Category: Training

How To Use Memory Techniques To Learn Opening Variations

This is perhaps not such an “easy chess tip” because it takes time, effort and imagination to master, rather like chess itself. Nevertheless, memory training, especially for opening variations in a chess repertoire, is worth considering if you want to avoid losing control when your opponent pulls some unexpected move early on.

Opening Repertoire Memory Systems

I have created opening repertoire memory systems for both white, playing 1.d4, and black, playing 1… d6.

In this demo video I attempt to go through the first ten variations of the my white opening reportoire, which is based on John Watson’s book, A Strategic Chess Opening Repertoire for White. Watson’s book has been my guide to the Queen’s pawn opening for the last few years.

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Beware of Masked Bishops and Discovered Attacks!

In chess, a discovered attack happens when you make a move that opens a path for another of your pieces to take an opponent’s piece. It works best when the piece you moved also attacks another of the opponent’s pieces or checks the King.

In a recent game, I was rather fortunate in being able to turn a less-than-ideal Bishop move into a discovered attack on my opponent’s Knight. My opponent did not notice the threat the lurking Bishop posed until it captured his hanging Knight. 🙂 This is a useful tactic to know and it can be especially effective in casual games, pub chess, or games played in a casual environment. It is not uncommon for casual players to miss unmasked threats on the diagonals!

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Another Look at the Maróczy Defence Pawn Grab!

In the last game I played as Black against my regular opponent, he opened with 1. e4 and I replied with my repertoire move, 1… d6. A few moves later we found ourselves with a situation that seemed familiar!

  1. e4 d6
  2. d4 Nf3
  3. Nc3 e5

We arrive at the Maróczy Defence by transposition. (The pure Maróczy Defence is 1. e4 d6, 2. d4 e5…)

Next, my opponent decided to advance his Queen’s pawn, which the Chess.com engine rates as “good,” which really means just “okay.” Clearly, the chess engine prefers to exchange pawns, which often leads to an early exchange of queens (4. dxe5 dxe5, 5. Qxd8+ Kxd8).

I responded with 4… Be7 and realized that if my opponent were to play 5. Bg5 the “Maróczy Defence Pawn Grab” (as I call it) would be in play…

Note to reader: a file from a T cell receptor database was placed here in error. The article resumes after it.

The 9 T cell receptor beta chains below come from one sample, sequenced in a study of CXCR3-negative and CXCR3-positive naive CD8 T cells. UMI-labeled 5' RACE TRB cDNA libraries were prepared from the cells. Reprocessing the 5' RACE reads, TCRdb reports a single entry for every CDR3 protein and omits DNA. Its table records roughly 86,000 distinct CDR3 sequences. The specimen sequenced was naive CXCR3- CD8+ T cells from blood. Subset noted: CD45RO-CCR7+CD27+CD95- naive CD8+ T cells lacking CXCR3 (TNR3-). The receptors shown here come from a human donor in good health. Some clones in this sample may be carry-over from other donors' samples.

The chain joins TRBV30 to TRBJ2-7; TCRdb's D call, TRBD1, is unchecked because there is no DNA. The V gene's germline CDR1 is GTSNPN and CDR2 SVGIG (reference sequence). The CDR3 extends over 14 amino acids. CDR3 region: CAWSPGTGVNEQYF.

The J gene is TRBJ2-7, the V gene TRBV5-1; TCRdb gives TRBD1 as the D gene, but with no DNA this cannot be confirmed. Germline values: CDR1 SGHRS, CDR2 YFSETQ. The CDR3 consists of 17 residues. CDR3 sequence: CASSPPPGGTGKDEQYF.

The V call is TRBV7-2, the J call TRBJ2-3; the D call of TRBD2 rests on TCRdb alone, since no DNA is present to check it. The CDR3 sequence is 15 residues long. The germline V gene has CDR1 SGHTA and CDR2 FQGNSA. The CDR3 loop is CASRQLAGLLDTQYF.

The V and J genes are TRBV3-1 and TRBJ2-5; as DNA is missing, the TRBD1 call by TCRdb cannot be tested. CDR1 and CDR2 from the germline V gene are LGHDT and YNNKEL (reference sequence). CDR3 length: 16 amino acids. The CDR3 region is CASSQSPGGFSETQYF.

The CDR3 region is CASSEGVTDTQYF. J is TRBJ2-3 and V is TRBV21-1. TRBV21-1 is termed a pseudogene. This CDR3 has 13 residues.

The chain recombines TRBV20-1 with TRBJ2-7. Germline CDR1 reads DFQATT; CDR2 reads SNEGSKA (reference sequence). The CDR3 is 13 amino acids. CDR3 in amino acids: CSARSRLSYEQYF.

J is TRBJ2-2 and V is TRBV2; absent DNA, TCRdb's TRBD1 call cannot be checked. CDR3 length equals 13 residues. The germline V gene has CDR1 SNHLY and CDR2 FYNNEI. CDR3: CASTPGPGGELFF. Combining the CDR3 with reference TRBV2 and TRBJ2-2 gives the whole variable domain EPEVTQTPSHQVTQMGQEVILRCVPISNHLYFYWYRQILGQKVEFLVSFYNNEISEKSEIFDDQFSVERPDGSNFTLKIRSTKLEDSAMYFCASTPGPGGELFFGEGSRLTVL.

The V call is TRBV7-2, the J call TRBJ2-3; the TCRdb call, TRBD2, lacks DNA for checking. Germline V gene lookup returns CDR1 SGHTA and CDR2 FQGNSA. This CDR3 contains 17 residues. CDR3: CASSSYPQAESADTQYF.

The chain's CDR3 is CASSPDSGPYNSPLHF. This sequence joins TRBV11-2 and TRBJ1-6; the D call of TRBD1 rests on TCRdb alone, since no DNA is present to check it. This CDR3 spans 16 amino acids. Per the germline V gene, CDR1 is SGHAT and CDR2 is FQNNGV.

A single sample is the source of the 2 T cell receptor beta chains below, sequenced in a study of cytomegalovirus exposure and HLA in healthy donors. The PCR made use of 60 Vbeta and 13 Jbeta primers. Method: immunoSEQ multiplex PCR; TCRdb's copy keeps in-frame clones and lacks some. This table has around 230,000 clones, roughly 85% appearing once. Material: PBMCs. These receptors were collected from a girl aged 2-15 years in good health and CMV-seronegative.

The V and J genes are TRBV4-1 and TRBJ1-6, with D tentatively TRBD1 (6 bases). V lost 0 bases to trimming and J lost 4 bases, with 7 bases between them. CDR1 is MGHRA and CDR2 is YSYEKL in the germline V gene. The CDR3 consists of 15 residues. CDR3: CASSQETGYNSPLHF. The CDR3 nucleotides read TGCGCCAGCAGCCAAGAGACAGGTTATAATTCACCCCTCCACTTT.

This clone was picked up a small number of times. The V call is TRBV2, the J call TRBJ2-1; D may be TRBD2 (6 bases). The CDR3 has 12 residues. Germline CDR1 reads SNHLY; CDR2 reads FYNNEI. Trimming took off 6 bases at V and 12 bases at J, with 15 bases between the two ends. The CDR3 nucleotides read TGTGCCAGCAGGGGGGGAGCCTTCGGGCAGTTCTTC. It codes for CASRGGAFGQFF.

Back in April I completely missed the opportunity (see my previous blog post and video) when the exact same situation occurred. This time around, my opponent had completely forgotten about that game and conveniently played 5. Bg5? again, just as he did in April!

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Don’t Miss This Chance To Grab White’s d5 Pawn in the Modern Defence…

I wheeled out the good old Modern 1… d6 Defence to 1.e4 in this game against my regular opponent, but I missed a great opportunity in the fifth move to claim an advantage with 5… Nxd5!

Here are the opening moves:

1. e4 d6 2. d4 e5 3. d5 Nf6 4. Bg5 Be7 5. Nc3 Nxd5!

This sequence is a variation of the Pirc Defence known as the Maróczy Defence, which brings out Black’s central pawns in the first two moves, delaying Nf6.

The “easy chess tip” in this game is easy to learn but not so easy for a casual player to spot if unaware of it.

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Don’t Forget En Passant!

The en passant chess move is a pawn capture that can only happen immediately after a pawn makes a move of two squares from its starting square and lands on the same file as an adjacent enemy pawn.

The adjacent enemy pawn may immediately capture the pawn as if the pawn had only moved one square forward.

En Passant Giphy

Here’s a video I made about a situation that arose in a chess game between two unrated amateurs in which the en passant chess move could have preserved White’s advantage had he used it…

Video: Don’t Forget En Passant!

(NOTE: I forgot to remove Black’s h8 Rook from the analysis board in the video! It should not be there. The illustrations below show the correct set up for this situation.)

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